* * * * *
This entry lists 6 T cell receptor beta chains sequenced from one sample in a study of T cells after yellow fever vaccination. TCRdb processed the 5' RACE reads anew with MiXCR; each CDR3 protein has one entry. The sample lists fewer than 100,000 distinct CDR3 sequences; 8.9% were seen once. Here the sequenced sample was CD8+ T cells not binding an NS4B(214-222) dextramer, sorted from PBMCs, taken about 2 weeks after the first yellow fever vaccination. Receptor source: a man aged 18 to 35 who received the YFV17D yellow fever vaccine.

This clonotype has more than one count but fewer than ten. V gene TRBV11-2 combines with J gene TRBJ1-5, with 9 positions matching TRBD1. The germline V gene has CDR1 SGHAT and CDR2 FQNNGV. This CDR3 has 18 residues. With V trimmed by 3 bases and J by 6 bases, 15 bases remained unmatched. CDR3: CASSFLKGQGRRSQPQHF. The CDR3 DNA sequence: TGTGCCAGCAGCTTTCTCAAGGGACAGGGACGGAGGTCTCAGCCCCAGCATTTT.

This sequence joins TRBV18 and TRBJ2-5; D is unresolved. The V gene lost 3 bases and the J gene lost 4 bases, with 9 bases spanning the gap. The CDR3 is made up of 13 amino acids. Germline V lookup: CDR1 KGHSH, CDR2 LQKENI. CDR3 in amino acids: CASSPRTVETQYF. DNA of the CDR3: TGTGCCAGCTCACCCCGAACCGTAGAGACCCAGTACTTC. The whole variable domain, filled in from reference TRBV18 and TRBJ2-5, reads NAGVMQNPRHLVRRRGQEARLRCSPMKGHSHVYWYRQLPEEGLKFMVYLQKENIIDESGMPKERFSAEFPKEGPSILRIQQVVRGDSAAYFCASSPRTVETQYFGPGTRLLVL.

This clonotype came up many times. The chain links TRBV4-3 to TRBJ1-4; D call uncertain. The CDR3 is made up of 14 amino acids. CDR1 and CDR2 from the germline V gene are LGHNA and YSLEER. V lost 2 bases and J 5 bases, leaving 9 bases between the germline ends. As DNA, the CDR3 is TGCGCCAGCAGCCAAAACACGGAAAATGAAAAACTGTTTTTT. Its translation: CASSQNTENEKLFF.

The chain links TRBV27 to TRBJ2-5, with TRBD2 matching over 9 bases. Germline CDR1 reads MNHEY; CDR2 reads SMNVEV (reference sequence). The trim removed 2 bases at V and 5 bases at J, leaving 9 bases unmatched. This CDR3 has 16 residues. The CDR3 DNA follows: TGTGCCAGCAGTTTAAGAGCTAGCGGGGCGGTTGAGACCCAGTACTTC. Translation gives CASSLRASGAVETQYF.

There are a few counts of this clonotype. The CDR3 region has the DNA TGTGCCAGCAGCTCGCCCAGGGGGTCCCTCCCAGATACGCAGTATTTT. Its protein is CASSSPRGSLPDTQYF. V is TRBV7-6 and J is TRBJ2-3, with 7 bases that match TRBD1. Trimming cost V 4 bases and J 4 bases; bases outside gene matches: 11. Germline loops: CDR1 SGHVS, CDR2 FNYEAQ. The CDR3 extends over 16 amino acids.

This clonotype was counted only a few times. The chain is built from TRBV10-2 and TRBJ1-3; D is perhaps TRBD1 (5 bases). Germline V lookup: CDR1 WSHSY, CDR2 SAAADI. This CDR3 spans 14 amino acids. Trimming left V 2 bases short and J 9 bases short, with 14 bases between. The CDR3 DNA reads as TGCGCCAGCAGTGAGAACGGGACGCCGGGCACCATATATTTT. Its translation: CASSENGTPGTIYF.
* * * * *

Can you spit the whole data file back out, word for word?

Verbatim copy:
This entry lists 6 T cell receptor beta chains sequenced from one sample in a study of T cells after yellow fever vaccination. TCRdb processed the 5' RACE reads anew with MiXCR; each CDR3 protein has one entry. The sample lists fewer than 100,000 distinct CDR3 sequences; 8.9% were seen once. Here the sequenced sample was CD8+ T cells not binding an NS4B(214-222) dextramer, sorted from PBMCs, taken about 2 weeks after the first yellow fever vaccination. Receptor source: a man aged 18 to 35 who received the YFV17D yellow fever vaccine.

This clonotype has more than one count but fewer than ten. V gene TRBV11-2 combines with J gene TRBJ1-5, with 9 positions matching TRBD1. The germline V gene has CDR1 SGHAT and CDR2 FQNNGV. This CDR3 has 18 residues. With V trimmed by 3 bases and J by 6 bases, 15 bases remained unmatched. CDR3: CASSFLKGQGRRSQPQHF. The CDR3 DNA sequence: TGTGCCAGCAGCTTTCTCAAGGGACAGGGACGGAGGTCTCAGCCCCAGCATTTT.

This sequence joins TRBV18 and TRBJ2-5; D is unresolved. The V gene lost 3 bases and the J gene lost 4 bases, with 9 bases spanning the gap. The CDR3 is made up of 13 amino acids. Germline V lookup: CDR1 KGHSH, CDR2 LQKENI. CDR3 in amino acids: CASSPRTVETQYF. DNA of the CDR3: TGTGCCAGCTCACCCCGAACCGTAGAGACCCAGTACTTC. The whole variable domain, filled in from reference TRBV18 and TRBJ2-5, reads NAGVMQNPRHLVRRRGQEARLRCSPMKGHSHVYWYRQLPEEGLKFMVYLQKENIIDESGMPKERFSAEFPKEGPSILRIQQVVRGDSAAYFCASSPRTVETQYFGPGTRLLVL.

This clonotype came up many times. The chain links TRBV4-3 to TRBJ1-4; D call uncertain. The CDR3 is made up of 14 amino acids. CDR1 and CDR2 from the germline V gene are LGHNA and YSLEER. V lost 2 bases and J 5 bases, leaving 9 bases between the germline ends. As DNA, the CDR3 is TGCGCCAGCAGCCAAAACACGGAAAATGAAAAACTGTTTTTT. Its translation: CASSQNTENEKLFF.

The chain links TRBV27 to TRBJ2-5, with TRBD2 matching over 9 bases. Germline CDR1 reads MNHEY; CDR2 reads SMNVEV (reference sequence). The trim removed 2 bases at V and 5 bases at J, leaving 9 bases unmatched. This CDR3 has 16 residues. The CDR3 DNA follows: TGTGCCAGCAGTTTAAGAGCTAGCGGGGCGGTTGAGACCCAGTACTTC. Translation gives CASSLRASGAVETQYF.

There are a few counts of this clonotype. The CDR3 region has the DNA TGTGCCAGCAGCTCGCCCAGGGGGTCCCTCCCAGATACGCAGTATTTT. Its protein is CASSSPRGSLPDTQYF. V is TRBV7-6 and J is TRBJ2-3, with 7 bases that match TRBD1. Trimming cost V 4 bases and J 4 bases; bases outside gene matches: 11. Germline loops: CDR1 SGHVS, CDR2 FNYEAQ. The CDR3 extends over 16 amino acids.

This clonotype was counted only a few times. The chain is built from TRBV10-2 and TRBJ1-3; D is perhaps TRBD1 (5 bases). Germline V lookup: CDR1 WSHSY, CDR2 SAAADI. This CDR3 spans 14 amino acids. Trimming left V 2 bases short and J 9 bases short, with 14 bases between. The CDR3 DNA reads as TGCGCCAGCAGTGAGAACGGGACGCCGGGCACCATATATTTT. Its translation: CASSENGTPGTIYF.